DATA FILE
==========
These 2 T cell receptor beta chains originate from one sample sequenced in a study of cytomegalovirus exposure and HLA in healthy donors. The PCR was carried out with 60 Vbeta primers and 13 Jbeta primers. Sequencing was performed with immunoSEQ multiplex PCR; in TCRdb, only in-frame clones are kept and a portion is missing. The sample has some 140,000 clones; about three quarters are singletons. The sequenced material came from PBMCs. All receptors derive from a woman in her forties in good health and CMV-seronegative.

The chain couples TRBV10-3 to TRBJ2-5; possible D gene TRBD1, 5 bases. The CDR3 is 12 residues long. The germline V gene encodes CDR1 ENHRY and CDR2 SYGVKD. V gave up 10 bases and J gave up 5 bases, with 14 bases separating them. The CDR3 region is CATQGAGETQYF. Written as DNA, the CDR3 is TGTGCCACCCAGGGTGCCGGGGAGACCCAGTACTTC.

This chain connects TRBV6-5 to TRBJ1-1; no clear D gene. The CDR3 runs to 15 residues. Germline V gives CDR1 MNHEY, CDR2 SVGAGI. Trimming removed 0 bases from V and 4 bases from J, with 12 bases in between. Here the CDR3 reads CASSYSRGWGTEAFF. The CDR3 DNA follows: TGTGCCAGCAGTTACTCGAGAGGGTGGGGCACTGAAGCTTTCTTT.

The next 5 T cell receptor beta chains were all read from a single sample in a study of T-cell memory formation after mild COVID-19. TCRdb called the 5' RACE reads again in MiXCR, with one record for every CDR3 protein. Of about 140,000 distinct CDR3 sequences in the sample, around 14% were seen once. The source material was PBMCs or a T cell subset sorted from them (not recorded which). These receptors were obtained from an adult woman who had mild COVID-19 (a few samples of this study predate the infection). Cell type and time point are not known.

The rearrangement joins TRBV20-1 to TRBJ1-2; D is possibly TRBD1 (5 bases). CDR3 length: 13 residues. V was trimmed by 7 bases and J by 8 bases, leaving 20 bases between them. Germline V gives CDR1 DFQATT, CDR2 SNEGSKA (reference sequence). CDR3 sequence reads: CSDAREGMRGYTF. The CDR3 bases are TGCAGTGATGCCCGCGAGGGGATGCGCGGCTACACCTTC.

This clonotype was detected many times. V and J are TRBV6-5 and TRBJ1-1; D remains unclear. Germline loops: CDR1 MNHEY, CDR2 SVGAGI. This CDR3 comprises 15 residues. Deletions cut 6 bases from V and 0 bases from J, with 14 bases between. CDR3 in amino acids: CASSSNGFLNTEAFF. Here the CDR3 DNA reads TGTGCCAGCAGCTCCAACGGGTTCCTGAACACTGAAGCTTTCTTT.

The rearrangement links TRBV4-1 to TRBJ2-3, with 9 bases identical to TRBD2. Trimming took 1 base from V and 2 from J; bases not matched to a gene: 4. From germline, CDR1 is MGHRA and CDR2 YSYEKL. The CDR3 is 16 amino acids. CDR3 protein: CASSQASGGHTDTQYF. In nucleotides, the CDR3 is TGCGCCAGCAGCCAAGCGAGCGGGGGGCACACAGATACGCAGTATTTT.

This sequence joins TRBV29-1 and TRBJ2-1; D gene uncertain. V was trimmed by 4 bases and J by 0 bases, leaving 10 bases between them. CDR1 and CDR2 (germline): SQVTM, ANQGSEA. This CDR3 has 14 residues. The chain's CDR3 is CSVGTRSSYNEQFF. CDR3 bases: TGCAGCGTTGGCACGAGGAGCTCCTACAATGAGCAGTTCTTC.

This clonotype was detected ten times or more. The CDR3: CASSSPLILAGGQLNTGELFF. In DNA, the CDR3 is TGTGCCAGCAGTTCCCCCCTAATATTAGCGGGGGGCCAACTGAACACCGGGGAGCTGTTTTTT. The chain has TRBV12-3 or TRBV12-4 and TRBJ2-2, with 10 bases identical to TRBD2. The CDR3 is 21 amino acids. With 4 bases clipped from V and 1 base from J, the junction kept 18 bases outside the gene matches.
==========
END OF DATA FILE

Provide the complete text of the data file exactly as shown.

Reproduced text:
These 2 T cell receptor beta chains originate from one sample sequenced in a study of cytomegalovirus exposure and HLA in healthy donors. The PCR was carried out with 60 Vbeta primers and 13 Jbeta primers. Sequencing was performed with immunoSEQ multiplex PCR; in TCRdb, only in-frame clones are kept and a portion is missing. The sample has some 140,000 clones; about three quarters are singletons. The sequenced material came from PBMCs. All receptors derive from a woman in her forties in good health and CMV-seronegative.

The chain couples TRBV10-3 to TRBJ2-5; possible D gene TRBD1, 5 bases. The CDR3 is 12 residues long. The germline V gene encodes CDR1 ENHRY and CDR2 SYGVKD. V gave up 10 bases and J gave up 5 bases, with 14 bases separating them. The CDR3 region is CATQGAGETQYF. Written as DNA, the CDR3 is TGTGCCACCCAGGGTGCCGGGGAGACCCAGTACTTC.

This chain connects TRBV6-5 to TRBJ1-1; no clear D gene. The CDR3 runs to 15 residues. Germline V gives CDR1 MNHEY, CDR2 SVGAGI. Trimming removed 0 bases from V and 4 bases from J, with 12 bases in between. Here the CDR3 reads CASSYSRGWGTEAFF. The CDR3 DNA follows: TGTGCCAGCAGTTACTCGAGAGGGTGGGGCACTGAAGCTTTCTTT.

The next 5 T cell receptor beta chains were all read from a single sample in a study of T-cell memory formation after mild COVID-19. TCRdb called the 5' RACE reads again in MiXCR, with one record for every CDR3 protein. Of about 140,000 distinct CDR3 sequences in the sample, around 14% were seen once. The source material was PBMCs or a T cell subset sorted from them (not recorded which). These receptors were obtained from an adult woman who had mild COVID-19 (a few samples of this study predate the infection). Cell type and time point are not known.

The rearrangement joins TRBV20-1 to TRBJ1-2; D is possibly TRBD1 (5 bases). CDR3 length: 13 residues. V was trimmed by 7 bases and J by 8 bases, leaving 20 bases between them. Germline V gives CDR1 DFQATT, CDR2 SNEGSKA (reference sequence). CDR3 sequence reads: CSDAREGMRGYTF. The CDR3 bases are TGCAGTGATGCCCGCGAGGGGATGCGCGGCTACACCTTC.

This clonotype was detected many times. V and J are TRBV6-5 and TRBJ1-1; D remains unclear. Germline loops: CDR1 MNHEY, CDR2 SVGAGI. This CDR3 comprises 15 residues. Deletions cut 6 bases from V and 0 bases from J, with 14 bases between. CDR3 in amino acids: CASSSNGFLNTEAFF. Here the CDR3 DNA reads TGTGCCAGCAGCTCCAACGGGTTCCTGAACACTGAAGCTTTCTTT.

The rearrangement links TRBV4-1 to TRBJ2-3, with 9 bases identical to TRBD2. Trimming took 1 base from V and 2 from J; bases not matched to a gene: 4. From germline, CDR1 is MGHRA and CDR2 YSYEKL. The CDR3 is 16 amino acids. CDR3 protein: CASSQASGGHTDTQYF. In nucleotides, the CDR3 is TGCGCCAGCAGCCAAGCGAGCGGGGGGCACACAGATACGCAGTATTTT.

This sequence joins TRBV29-1 and TRBJ2-1; D gene uncertain. V was trimmed by 4 bases and J by 0 bases, leaving 10 bases between them. CDR1 and CDR2 (germline): SQVTM, ANQGSEA. This CDR3 has 14 residues. The chain's CDR3 is CSVGTRSSYNEQFF. CDR3 bases: TGCAGCGTTGGCACGAGGAGCTCCTACAATGAGCAGTTCTTC.

This clonotype was detected ten times or more. The CDR3: CASSSPLILAGGQLNTGELFF. In DNA, the CDR3 is TGTGCCAGCAGTTCCCCCCTAATATTAGCGGGGGGCCAACTGAACACCGGGGAGCTGTTTTTT. The chain has TRBV12-3 or TRBV12-4 and TRBJ2-2, with 10 bases identical to TRBD2. The CDR3 is 21 amino acids. With 4 bases clipped from V and 1 base from J, the junction kept 18 bases outside the gene matches.